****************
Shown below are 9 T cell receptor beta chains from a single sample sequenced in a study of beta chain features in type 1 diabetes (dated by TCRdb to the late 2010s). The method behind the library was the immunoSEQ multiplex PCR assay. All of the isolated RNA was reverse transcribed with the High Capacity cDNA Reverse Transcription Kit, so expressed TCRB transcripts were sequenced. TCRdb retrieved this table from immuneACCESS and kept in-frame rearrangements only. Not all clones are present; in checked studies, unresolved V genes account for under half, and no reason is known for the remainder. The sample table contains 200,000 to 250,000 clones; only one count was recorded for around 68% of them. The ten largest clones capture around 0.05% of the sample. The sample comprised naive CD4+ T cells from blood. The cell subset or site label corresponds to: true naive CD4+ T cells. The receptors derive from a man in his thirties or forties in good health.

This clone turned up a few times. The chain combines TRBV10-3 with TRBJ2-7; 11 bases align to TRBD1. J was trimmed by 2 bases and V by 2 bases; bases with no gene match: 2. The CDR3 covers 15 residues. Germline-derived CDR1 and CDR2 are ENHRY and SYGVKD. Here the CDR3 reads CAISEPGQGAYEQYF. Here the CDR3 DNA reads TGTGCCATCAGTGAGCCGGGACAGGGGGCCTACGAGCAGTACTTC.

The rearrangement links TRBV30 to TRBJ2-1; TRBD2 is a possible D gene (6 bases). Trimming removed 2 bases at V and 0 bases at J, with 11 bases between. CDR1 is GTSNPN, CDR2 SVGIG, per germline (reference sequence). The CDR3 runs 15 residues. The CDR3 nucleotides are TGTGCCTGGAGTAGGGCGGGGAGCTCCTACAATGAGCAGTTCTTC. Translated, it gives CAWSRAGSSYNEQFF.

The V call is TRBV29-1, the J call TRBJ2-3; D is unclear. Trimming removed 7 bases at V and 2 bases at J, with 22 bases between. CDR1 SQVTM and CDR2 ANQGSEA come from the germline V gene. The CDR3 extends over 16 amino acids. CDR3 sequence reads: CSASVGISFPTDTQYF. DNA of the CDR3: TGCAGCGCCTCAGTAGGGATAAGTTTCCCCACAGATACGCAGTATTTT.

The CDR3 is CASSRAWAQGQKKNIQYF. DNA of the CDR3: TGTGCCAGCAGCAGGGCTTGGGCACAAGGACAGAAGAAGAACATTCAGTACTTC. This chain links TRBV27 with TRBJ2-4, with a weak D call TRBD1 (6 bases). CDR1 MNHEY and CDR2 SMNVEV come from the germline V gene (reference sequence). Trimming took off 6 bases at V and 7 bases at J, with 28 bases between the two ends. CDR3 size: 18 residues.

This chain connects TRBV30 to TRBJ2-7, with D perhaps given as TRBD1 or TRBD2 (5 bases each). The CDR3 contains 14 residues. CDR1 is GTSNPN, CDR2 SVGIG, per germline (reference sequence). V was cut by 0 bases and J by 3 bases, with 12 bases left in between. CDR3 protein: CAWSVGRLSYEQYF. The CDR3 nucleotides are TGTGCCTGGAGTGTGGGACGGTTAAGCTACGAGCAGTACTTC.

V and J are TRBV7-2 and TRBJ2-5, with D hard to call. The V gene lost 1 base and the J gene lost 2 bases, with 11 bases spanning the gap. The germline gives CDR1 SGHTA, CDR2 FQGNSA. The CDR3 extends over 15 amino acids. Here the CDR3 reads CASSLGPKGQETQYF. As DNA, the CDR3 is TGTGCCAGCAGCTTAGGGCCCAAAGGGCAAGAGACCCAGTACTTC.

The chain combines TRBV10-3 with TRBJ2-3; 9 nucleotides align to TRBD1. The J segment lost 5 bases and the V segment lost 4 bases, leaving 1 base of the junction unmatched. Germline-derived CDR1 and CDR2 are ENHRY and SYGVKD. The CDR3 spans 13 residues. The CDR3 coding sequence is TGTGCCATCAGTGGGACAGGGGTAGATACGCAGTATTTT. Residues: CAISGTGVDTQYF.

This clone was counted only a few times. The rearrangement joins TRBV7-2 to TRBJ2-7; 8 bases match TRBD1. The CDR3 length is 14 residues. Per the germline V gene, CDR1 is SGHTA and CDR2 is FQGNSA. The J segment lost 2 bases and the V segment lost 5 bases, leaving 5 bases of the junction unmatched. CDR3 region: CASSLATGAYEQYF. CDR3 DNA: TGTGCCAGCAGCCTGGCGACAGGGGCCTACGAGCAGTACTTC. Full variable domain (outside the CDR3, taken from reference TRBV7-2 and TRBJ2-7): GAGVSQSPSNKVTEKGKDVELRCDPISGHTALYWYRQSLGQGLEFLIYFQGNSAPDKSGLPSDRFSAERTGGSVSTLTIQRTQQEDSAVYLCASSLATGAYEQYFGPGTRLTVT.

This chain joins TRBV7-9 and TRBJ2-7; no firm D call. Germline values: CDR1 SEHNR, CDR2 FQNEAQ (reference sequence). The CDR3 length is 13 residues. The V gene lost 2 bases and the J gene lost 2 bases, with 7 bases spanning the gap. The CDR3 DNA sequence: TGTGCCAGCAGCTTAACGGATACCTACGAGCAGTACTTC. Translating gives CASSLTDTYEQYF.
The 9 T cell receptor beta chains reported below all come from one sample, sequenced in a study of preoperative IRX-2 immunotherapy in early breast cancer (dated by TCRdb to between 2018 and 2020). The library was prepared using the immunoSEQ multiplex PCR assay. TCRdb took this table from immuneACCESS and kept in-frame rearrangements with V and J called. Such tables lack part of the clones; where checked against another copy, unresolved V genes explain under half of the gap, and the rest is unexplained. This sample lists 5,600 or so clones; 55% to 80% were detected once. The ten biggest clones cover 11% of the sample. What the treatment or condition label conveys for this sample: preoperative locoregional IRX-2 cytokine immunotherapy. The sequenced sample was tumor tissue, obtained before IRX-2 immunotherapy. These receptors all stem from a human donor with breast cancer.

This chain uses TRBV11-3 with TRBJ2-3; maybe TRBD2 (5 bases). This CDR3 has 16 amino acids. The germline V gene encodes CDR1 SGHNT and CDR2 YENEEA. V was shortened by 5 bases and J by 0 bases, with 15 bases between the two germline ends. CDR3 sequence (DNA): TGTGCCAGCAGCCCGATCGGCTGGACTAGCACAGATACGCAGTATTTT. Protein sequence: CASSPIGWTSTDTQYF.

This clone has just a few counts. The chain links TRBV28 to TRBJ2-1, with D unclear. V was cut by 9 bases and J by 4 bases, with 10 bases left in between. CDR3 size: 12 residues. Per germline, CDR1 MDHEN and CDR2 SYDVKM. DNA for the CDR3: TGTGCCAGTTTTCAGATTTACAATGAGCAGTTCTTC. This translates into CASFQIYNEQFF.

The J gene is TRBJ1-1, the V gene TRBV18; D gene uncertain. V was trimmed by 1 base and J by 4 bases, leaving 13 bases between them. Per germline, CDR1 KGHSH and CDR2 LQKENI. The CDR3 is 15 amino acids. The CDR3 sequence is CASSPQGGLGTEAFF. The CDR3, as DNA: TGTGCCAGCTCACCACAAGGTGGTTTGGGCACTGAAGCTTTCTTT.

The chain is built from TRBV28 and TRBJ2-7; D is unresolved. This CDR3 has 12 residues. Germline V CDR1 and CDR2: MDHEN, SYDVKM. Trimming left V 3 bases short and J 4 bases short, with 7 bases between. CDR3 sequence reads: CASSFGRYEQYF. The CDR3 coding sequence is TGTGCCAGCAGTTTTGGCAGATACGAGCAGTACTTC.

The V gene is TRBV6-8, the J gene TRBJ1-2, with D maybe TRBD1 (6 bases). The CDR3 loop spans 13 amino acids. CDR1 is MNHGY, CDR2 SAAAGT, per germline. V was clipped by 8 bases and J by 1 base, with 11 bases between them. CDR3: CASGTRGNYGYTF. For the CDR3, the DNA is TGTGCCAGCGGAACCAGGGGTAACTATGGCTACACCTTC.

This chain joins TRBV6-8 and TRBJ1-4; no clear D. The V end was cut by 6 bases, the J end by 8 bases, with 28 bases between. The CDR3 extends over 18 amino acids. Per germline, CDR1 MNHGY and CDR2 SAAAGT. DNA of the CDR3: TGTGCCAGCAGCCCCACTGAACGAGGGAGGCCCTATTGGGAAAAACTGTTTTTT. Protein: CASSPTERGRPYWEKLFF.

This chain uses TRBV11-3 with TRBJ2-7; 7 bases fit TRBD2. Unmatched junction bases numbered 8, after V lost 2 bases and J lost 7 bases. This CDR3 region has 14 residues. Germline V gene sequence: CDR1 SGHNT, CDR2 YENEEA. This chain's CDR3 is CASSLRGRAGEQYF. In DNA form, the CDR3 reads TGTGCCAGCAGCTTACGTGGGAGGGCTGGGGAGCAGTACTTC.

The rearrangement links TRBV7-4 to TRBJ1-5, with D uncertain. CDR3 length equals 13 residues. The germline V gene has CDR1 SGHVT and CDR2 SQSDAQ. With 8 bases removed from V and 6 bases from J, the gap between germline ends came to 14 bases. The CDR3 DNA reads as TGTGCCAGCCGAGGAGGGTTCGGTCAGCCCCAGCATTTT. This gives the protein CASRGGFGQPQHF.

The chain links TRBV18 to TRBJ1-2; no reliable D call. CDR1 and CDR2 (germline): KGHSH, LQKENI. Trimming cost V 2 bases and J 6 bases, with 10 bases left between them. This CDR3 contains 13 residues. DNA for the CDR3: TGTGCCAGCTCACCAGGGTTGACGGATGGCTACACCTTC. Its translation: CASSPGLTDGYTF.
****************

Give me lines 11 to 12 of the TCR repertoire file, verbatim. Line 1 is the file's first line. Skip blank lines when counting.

The 9 T cell receptor beta chains reported below all come from one sample, sequenced in a study of preoperative IRX-2 immunotherapy in early breast cancer (dated by TCRdb to between 2018 and 2020). The library was prepared using the immunoSEQ multiplex PCR assay. TCRdb took this table from immuneACCESS and kept in-frame rearrangements with V and J called. Such tables lack part of the clones; where checked against another copy, unresolved V genes explain under half of the gap, and the rest is unexplained. This sample lists 5,600 or so clones; 55% to 80% were detected once. The ten biggest clones cover 11% of the sample. What the treatment or condition label conveys for this sample: preoperative locoregional IRX-2 cytokine immunotherapy. The sequenced sample was tumor tissue, obtained before IRX-2 immunotherapy. These receptors all stem from a human donor with breast cancer.

This chain uses TRBV11-3 with TRBJ2-3; maybe TRBD2 (5 bases). This CDR3 has 16 amino acids. The germline V gene encodes CDR1 SGHNT and CDR2 YENEEA. V was shortened by 5 bases and J by 0 bases, with 15 bases between the two germline ends. CDR3 sequence (DNA): TGTGCCAGCAGCCCGATCGGCTGGACTAGCACAGATACGCAGTATTTT. Protein sequence: CASSPIGWTSTDTQYF.